“The Boise area is so unique. It has everything,” Johnson said. “If you want to go to the museums, if you want to walk the greenbelt, it’s just a great experience. People get quite a view of what Boise is and what Idaho has to offer. That’s what we’re all about. We want to show them a great time and we want to bring people back and grow our industry.”

    MORE THAN JUST WINE
    Wine making may be Idaho agriculture’s biggest tourism draw, but it’s by no means the only one.
    The southwestern corner of the state is also home to mint distilleries, beer breweries, pumpkin patches and any number of businesses willing to give the public a behind-the-scenes look at their operation, Caldwell Chamber of Commerce Executive Director Theresa Hardin said.

    And it’s not just about sight-seeing. Some farms will let visitors participate directly in the operation.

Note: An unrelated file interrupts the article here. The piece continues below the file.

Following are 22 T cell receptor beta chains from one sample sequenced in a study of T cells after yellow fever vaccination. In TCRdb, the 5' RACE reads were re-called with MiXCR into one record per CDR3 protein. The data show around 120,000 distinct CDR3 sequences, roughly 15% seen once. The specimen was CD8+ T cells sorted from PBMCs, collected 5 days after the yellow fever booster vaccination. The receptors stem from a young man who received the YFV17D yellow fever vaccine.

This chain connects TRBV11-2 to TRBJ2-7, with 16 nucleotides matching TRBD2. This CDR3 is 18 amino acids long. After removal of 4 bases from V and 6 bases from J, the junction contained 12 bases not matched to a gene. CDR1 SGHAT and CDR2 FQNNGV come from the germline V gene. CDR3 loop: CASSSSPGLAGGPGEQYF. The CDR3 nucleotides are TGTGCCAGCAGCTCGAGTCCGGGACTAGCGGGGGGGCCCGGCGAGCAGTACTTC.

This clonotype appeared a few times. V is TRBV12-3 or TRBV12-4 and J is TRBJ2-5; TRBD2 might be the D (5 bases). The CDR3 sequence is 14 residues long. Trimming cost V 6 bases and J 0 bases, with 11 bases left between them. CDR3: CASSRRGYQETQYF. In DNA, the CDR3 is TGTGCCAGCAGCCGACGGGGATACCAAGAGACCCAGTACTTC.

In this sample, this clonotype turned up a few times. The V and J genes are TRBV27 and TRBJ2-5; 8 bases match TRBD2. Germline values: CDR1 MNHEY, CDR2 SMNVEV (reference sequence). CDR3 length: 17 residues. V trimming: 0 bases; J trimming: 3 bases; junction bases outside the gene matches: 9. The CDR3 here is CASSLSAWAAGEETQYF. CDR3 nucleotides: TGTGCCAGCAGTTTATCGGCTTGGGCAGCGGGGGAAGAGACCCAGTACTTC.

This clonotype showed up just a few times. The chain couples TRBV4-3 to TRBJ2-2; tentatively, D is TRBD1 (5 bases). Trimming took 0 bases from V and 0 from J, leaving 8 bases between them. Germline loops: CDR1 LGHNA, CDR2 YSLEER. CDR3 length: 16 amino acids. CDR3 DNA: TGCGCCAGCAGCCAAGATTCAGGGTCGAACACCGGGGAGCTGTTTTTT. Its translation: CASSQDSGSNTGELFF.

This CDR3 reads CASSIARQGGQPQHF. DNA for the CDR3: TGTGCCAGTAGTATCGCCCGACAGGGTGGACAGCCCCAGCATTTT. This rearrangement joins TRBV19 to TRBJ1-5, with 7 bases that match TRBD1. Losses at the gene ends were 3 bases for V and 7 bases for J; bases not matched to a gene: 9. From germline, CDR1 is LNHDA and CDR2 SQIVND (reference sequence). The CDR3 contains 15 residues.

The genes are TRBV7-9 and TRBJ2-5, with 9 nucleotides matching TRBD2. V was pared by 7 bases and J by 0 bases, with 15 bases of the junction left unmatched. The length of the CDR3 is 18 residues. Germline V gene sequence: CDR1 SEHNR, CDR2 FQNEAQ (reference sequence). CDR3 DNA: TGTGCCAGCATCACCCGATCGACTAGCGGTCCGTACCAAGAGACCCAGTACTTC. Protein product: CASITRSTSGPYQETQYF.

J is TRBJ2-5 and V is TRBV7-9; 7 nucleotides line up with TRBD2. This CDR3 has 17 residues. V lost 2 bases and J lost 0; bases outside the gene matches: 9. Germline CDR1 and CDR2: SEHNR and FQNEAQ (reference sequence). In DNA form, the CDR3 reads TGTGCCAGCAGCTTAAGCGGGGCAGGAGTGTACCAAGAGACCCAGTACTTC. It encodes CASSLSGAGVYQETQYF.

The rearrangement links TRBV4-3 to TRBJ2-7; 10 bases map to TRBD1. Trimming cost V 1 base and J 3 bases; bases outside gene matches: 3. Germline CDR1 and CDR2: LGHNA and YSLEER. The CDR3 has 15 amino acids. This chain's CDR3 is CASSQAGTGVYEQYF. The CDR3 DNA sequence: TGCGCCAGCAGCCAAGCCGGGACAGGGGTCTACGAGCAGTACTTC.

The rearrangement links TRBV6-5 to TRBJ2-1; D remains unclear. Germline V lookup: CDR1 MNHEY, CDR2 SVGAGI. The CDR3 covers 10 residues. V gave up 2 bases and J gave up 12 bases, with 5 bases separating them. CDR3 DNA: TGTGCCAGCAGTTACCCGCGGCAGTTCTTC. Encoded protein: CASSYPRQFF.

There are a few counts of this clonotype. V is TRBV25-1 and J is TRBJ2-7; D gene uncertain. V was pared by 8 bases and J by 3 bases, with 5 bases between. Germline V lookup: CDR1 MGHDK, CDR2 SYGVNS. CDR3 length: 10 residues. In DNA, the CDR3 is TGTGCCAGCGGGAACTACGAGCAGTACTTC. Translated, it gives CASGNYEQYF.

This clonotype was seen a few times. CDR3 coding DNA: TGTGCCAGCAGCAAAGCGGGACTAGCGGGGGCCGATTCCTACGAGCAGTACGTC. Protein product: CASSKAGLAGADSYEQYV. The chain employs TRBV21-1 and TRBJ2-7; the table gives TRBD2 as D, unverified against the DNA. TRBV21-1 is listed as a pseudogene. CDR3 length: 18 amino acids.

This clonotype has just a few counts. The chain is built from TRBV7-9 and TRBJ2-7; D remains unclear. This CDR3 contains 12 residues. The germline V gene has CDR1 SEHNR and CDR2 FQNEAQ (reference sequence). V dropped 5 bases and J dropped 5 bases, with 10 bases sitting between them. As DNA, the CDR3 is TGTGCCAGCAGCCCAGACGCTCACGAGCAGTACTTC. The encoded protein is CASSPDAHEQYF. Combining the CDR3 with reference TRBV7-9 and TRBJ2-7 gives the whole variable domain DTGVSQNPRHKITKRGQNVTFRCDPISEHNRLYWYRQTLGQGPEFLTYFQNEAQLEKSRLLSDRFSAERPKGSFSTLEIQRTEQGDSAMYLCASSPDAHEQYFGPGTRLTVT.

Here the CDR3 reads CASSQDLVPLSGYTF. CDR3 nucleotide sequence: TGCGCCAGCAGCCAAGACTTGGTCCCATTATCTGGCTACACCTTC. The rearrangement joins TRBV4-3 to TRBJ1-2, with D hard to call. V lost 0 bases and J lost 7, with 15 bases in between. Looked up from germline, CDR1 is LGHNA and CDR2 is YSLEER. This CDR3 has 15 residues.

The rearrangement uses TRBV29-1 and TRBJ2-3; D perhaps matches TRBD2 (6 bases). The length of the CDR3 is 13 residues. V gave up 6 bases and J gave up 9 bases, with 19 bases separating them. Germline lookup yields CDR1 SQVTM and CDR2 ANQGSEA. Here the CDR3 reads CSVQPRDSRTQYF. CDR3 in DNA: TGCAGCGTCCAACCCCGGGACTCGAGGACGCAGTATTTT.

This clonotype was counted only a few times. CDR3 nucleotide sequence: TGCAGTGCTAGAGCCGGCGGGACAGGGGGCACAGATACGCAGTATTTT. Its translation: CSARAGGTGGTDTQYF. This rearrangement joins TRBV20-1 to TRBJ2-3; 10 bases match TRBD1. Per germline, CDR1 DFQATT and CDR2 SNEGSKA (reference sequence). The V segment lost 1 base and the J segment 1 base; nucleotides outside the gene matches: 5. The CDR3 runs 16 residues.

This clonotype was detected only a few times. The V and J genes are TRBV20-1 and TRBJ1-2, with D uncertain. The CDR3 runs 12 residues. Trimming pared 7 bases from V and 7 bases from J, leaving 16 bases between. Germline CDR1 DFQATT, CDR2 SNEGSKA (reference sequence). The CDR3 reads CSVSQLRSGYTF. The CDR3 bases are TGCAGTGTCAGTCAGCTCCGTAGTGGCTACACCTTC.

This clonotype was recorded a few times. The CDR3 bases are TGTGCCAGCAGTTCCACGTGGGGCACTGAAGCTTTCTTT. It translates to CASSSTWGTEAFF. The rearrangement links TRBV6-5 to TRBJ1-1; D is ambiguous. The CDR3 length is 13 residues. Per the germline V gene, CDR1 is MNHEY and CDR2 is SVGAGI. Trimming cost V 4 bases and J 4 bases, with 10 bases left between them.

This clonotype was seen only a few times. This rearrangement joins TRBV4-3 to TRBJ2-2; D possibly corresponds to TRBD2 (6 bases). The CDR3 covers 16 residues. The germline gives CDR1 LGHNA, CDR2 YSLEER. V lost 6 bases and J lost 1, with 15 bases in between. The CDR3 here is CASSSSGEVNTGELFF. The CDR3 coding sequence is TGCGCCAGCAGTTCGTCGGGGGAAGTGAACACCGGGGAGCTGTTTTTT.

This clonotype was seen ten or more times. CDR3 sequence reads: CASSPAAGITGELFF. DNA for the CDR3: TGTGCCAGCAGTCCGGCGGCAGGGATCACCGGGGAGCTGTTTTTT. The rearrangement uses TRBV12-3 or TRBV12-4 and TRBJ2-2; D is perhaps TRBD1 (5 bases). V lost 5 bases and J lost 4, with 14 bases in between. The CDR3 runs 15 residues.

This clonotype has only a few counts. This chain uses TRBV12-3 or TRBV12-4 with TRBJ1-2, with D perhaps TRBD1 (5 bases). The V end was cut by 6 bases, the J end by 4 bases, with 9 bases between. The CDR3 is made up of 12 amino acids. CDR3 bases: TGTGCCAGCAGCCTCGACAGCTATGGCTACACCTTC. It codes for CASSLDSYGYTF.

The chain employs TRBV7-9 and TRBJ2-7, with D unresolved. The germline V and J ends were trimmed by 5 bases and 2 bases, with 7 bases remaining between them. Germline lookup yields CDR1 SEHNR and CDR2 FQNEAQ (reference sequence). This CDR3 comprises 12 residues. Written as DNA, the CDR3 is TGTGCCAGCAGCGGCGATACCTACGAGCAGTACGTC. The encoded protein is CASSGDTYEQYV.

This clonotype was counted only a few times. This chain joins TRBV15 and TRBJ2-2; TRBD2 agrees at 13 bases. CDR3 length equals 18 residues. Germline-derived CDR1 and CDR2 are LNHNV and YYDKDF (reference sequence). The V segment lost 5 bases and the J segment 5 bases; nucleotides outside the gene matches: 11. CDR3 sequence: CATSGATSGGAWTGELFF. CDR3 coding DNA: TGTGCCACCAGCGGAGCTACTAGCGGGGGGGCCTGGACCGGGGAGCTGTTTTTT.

“There are some farms just getting involved with allowing people to pick crops or have dinners at their places,” Hardin said. “There’s a lavender farm in Nampa where you can tour the farm and then buy lavender products — soaps and lotions and a number of different things from that farm.”

    It’s not only a whole new moneymaking opportunity for farmers, it’s an opportunity for visitors to see where their food comes from, something urban dwellers may otherwise rarely even think about.
    It does take a special commitment on the part of the grower, however. Dale Jeffers, vineyard manager at the Sawtooth and Skyline vineyards in Canyon County, acknowledges the benefit of agritourism to the industry and to the state, but he doesn’t participate directly.

    “We’ll help if a winery wants to bring a group out,” Jeffers said. “I’ll definitely work with them on that, or just give permission. A lot of times they just want to know if they can bring a busload of people out and say, ‘Here’s where we get our grapes, this is why our wines are great.’”
    Hardin agrees. Not all growers have the time, resources or commitment to cater to tourists, but they still benefit from the increased publicity, awareness and education agritourism brings.

    “We would love to see more of agritourism, because it does educate people,” she said. “But it also gives people a whole different aspect of life in the country.”

    See the video and full feature series here.